What I’ve avoided telling you for some time now: part 2

When I opened the garage door, I saw the grey motorcycle jacket hanging there. The sleeves extended as though Chris’ arms were still inside them. I unzipped the front, laid my head inside the jacket and breathed in as deeply as was possible.

We had broccoli to eat that night and Greek chicken. While we were at lunch, Chris asked if we could have dinner together. There was that weird twinkle, that strange energy that betrayed a simple dinner invite for something more, but I ignored it. I was pleased that Chris seemed interested in spending more time with the girls. I took it as a good sign. Over the course of our separation, it was exceedingly difficult to get him to agree to any set schedule. So it was a relief to know when the girls could see him. I was more than happy to host dinner.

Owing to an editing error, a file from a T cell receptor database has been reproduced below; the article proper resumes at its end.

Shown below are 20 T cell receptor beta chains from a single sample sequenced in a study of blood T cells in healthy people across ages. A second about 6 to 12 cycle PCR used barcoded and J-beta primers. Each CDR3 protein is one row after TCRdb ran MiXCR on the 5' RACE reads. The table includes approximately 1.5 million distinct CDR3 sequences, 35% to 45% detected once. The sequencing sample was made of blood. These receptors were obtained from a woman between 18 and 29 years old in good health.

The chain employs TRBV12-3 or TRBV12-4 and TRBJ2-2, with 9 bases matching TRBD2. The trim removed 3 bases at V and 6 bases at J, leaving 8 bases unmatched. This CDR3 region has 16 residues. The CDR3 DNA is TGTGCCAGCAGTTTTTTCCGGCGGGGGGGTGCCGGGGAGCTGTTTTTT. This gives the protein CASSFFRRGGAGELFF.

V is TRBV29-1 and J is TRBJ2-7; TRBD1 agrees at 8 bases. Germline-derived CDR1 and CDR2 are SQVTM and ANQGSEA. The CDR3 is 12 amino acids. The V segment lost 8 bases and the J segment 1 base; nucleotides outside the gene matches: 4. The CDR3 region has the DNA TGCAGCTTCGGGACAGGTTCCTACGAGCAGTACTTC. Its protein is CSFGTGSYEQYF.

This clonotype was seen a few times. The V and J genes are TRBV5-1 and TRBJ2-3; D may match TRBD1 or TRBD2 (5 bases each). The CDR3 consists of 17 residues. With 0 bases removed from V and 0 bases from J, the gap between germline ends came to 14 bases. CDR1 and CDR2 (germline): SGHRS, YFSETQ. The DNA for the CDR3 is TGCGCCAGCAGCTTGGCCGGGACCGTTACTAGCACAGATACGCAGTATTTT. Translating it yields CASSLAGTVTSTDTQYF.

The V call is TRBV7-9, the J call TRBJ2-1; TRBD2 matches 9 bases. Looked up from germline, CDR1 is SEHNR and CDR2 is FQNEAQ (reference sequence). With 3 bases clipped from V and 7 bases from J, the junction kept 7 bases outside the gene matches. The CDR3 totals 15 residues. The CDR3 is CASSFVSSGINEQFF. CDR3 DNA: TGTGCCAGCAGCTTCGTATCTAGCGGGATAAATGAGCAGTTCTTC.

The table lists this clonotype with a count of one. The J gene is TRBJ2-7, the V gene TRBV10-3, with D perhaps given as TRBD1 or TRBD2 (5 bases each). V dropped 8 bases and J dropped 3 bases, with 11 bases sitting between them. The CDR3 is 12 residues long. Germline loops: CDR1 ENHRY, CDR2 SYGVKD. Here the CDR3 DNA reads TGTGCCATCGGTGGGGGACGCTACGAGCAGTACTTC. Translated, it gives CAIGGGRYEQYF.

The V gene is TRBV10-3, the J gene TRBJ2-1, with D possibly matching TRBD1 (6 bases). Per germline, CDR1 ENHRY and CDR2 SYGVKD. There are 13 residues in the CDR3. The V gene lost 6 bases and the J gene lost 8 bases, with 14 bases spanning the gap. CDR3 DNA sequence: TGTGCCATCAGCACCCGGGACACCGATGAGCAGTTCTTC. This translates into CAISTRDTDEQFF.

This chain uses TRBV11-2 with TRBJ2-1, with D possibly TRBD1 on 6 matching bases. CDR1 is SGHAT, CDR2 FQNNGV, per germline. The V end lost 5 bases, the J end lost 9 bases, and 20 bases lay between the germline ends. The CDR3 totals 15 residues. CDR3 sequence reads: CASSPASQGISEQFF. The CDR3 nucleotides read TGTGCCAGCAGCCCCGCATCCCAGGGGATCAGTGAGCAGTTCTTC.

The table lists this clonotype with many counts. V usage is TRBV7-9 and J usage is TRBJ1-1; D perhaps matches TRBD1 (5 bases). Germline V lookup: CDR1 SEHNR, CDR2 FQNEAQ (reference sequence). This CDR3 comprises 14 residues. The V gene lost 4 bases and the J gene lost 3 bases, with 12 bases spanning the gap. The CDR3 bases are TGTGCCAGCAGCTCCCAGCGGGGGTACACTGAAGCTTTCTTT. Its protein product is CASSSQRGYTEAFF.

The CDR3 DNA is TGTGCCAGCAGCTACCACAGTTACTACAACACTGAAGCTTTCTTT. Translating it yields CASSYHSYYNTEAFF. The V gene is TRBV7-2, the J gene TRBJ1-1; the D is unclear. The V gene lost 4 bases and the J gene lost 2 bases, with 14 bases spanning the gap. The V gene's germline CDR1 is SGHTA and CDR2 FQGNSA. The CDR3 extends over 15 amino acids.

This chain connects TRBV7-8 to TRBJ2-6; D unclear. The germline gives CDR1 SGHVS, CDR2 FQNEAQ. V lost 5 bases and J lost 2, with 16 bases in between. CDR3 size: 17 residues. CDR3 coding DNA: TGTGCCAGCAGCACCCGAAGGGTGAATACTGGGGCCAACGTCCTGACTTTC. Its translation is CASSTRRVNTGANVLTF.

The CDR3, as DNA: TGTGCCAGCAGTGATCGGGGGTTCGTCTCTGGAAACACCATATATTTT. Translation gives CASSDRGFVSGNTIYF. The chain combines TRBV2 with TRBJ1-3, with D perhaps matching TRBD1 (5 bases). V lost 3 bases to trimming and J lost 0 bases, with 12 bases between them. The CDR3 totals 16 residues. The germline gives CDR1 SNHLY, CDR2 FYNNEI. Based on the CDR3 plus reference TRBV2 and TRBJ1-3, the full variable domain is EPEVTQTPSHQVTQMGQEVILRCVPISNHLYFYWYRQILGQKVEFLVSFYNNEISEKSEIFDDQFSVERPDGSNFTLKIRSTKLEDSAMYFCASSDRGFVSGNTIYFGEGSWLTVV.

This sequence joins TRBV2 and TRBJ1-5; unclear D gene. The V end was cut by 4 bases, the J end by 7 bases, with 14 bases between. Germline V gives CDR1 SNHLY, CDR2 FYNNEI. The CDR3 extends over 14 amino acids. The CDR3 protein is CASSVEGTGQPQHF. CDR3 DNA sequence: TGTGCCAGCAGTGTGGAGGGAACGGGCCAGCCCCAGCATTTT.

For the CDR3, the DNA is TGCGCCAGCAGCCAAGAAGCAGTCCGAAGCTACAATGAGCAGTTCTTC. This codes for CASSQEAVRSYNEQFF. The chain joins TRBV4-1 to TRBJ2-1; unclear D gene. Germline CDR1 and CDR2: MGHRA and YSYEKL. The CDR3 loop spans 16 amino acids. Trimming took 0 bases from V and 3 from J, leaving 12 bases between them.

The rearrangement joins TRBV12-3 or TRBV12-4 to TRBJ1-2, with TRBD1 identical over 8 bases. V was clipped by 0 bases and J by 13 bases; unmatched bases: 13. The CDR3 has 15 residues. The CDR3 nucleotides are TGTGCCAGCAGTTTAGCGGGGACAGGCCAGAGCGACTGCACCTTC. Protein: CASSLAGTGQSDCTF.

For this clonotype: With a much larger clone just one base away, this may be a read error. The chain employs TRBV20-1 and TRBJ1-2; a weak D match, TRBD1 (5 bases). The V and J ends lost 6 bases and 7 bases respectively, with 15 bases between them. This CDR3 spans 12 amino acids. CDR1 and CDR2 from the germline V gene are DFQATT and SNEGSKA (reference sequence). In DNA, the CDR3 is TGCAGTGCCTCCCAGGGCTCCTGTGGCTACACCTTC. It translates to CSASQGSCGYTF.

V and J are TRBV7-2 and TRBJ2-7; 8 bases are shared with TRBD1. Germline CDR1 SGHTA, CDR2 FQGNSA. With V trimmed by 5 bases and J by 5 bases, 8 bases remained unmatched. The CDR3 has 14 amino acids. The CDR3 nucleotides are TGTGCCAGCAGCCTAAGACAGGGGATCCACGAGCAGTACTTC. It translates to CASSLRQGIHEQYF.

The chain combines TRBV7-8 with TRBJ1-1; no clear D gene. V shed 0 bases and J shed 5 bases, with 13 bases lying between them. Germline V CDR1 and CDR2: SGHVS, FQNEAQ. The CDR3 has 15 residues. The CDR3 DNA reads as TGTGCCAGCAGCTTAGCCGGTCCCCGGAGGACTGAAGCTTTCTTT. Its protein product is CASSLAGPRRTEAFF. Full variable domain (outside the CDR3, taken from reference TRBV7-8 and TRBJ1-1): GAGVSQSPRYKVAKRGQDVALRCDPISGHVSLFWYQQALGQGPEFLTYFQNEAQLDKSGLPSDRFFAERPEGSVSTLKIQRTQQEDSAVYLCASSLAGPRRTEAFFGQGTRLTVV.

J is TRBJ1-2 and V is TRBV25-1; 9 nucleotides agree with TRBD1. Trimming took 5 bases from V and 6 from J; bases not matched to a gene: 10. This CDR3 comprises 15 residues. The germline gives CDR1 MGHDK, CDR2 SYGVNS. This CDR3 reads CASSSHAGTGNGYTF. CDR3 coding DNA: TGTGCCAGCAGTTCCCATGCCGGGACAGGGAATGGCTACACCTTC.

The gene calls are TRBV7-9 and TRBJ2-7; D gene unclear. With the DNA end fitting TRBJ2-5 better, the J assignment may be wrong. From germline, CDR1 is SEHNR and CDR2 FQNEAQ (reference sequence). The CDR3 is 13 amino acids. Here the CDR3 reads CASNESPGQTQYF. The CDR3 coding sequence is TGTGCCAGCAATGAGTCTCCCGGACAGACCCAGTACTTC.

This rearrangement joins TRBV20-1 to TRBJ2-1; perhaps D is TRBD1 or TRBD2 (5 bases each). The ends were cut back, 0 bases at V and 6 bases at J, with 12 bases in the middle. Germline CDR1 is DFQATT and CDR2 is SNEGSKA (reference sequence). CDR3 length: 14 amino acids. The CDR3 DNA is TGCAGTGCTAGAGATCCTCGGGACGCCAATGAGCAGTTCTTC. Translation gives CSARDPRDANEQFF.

Of course, Chris never showed up for dinner that night. The details that followed still feel to raw to share. Three years is not enough. I made the toughest phone calls I’ve ever made later that night. There are no words that soften that news.
The hardest thing I have ever had to do was tell the girls the next morning.

By the break of day my little house was full of people and coffee and tissues and love. So much love. My village rallied around me the way villages do when one of their own is down. I have never known such love and support as I knew in those blurry days that followed that horrible Sunday night. If we wanted casserole, it appeared, toilet paper, hugs, candy, cookies. I can never express how amazing my friends, friends of friends, teachers, family and strangers were for my girls and I. People really are at their best when things are at their worst.